22 train car derailment in Calgary's Alyth Yard result of coupler knuckle failure: TSB

A Transportation Safety Board of Canada investigation into a 2019 derailment in the Alyth Yard was caused by the failure of a couple knuckle.

The Transportation Safety Board of Canada's investigation into a 2019 derailment in Calgary determined equipment failure caused 22 train cars to derail.

On the morning of Jan. 6, 2019, 56 rail cars disconnected and ran uncontrolled down the emergency track and collided with stationary loaded hopper cars in the Canadian Pacific Railway Alyth Classification Yard in southeast Calgary.

The impact of the collision caused the derailment of 22 cars and a small amount of fertilizer pellets spilled. No injuries were reported as a result of the crash.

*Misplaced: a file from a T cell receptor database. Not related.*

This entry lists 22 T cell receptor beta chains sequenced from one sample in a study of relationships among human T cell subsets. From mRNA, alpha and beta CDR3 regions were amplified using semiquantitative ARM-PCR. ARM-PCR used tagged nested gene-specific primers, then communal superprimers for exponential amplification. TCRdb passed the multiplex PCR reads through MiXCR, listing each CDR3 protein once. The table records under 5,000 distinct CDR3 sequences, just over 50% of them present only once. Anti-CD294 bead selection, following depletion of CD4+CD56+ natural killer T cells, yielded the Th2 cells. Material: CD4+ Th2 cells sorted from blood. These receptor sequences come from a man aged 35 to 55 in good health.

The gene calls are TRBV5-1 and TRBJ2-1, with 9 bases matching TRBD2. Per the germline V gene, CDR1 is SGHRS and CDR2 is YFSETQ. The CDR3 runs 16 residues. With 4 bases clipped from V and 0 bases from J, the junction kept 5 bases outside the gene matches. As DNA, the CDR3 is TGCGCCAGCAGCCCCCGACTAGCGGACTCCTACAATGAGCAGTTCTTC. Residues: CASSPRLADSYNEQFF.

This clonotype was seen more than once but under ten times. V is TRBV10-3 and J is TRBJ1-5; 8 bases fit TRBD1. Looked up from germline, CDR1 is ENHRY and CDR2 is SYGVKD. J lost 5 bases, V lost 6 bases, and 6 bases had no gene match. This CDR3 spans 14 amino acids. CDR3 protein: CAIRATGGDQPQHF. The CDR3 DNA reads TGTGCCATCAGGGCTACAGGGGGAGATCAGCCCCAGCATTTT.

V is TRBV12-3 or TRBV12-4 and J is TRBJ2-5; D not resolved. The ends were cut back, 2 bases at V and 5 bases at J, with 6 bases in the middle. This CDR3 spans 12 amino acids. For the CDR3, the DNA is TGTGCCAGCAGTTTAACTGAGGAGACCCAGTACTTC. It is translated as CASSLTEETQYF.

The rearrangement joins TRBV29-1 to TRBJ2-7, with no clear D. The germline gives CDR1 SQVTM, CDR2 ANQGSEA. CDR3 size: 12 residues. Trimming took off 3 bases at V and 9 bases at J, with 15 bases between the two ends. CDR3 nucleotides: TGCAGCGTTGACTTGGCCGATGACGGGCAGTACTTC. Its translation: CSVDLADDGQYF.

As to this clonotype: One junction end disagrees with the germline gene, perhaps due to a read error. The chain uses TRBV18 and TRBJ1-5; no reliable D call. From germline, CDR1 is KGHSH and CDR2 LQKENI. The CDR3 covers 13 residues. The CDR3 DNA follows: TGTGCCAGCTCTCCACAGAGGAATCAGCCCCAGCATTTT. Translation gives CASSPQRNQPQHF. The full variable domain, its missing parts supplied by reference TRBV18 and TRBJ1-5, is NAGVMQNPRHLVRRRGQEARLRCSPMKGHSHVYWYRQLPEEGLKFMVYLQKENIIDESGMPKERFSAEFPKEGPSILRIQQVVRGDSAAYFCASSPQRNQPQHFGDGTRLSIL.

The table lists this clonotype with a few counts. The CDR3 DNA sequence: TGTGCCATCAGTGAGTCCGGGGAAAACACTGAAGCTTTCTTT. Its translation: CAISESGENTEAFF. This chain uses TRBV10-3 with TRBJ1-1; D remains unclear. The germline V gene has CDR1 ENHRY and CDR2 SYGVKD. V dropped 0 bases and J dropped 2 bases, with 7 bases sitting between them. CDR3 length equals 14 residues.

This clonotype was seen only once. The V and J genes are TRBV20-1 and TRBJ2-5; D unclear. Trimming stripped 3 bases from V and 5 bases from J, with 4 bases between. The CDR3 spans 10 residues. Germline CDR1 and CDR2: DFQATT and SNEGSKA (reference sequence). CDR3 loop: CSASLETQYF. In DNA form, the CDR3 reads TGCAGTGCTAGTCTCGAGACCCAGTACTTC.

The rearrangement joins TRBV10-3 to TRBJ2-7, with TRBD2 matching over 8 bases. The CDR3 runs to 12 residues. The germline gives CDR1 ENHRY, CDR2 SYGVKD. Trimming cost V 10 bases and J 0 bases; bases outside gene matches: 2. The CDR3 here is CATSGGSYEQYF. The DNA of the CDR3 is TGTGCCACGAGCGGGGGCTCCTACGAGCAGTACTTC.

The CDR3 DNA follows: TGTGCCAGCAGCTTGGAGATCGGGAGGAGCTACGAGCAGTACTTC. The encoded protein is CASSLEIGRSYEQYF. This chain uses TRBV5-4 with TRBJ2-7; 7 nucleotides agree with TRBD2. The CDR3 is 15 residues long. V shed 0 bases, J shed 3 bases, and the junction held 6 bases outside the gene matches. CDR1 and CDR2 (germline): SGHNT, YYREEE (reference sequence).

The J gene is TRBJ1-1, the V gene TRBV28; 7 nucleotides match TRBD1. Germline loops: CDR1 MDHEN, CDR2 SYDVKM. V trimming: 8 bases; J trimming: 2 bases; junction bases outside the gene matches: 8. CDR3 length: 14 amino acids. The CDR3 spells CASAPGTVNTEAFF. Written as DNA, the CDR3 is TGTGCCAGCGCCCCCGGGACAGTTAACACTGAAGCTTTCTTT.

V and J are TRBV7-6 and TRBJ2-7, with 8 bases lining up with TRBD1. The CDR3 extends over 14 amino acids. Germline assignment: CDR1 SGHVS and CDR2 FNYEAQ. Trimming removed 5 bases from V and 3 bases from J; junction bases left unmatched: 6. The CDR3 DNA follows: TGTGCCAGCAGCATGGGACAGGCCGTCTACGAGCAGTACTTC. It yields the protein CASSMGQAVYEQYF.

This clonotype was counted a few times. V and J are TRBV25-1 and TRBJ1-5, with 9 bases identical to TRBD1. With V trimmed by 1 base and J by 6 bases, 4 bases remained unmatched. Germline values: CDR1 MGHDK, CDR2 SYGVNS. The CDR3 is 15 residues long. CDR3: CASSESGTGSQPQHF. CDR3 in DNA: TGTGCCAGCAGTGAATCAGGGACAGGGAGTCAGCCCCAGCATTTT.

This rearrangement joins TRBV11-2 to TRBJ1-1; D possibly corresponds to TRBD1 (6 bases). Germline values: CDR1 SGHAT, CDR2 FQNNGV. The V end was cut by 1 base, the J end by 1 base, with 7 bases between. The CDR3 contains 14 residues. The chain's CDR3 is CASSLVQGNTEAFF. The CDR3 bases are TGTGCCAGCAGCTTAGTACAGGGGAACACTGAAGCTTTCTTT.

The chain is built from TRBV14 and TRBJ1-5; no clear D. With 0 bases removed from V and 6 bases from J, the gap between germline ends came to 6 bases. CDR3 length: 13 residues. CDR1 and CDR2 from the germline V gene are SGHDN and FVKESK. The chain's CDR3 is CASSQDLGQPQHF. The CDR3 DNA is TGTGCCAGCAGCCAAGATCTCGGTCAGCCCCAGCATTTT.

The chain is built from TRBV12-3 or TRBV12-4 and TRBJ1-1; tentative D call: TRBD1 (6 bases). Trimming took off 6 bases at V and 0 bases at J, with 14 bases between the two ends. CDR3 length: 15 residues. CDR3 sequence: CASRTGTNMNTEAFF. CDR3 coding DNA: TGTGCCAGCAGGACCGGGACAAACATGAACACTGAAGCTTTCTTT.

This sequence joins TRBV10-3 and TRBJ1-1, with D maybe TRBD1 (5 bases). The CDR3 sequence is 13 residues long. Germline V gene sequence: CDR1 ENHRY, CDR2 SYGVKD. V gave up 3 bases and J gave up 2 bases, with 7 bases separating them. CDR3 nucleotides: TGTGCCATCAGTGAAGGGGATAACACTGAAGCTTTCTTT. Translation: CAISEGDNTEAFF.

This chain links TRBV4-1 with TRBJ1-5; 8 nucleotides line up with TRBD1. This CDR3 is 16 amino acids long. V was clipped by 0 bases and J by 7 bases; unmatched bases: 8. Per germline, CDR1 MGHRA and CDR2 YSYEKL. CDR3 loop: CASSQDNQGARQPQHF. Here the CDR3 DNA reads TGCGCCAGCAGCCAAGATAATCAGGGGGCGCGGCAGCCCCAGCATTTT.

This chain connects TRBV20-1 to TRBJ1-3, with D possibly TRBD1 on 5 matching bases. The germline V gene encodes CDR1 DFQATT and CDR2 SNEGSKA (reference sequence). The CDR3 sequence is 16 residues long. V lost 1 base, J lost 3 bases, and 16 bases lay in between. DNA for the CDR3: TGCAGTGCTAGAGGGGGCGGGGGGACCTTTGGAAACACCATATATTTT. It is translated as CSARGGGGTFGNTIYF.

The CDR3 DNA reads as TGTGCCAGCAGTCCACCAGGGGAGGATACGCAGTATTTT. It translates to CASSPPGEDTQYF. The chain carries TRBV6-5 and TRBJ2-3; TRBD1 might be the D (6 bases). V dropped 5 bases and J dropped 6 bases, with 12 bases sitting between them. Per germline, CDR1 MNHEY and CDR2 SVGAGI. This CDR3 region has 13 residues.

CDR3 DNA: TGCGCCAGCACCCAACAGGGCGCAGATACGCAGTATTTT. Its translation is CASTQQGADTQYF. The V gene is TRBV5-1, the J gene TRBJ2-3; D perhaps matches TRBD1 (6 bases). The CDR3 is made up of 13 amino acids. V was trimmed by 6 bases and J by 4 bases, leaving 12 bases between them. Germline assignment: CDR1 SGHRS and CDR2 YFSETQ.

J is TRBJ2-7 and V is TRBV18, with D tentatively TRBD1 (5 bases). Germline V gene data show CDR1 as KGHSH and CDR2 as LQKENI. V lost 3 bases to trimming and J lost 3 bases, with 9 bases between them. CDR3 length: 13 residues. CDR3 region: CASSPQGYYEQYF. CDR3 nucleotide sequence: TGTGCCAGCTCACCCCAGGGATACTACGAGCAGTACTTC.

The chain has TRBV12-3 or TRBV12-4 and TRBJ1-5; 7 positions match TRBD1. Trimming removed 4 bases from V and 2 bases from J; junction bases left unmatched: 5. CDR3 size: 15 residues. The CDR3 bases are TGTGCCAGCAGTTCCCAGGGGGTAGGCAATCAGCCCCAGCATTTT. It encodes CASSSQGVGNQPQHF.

The investigation into the derailment determined found a knuckle — the jaw that allows two cars to securely connect when fastened with a locking pin — on one of the cars that was being switched failed while the cut of 75 cars was moving.

Fatigue cracking was located in the knuckle near the pin bore. TSB investigators say the weakness was likely due to a manufacturing deficiency, but the crack was likely overlooked during the last detailed inspection, conducted two months prior.

The 2019 derailment prompted Canadian Pacific Railway to install a fixed designated emergency track at the Alyth Yard for all switching operations, install retarders to slow cars during an emergency, increase the number of cars with air brakes and introduce limits on tonnage during switching.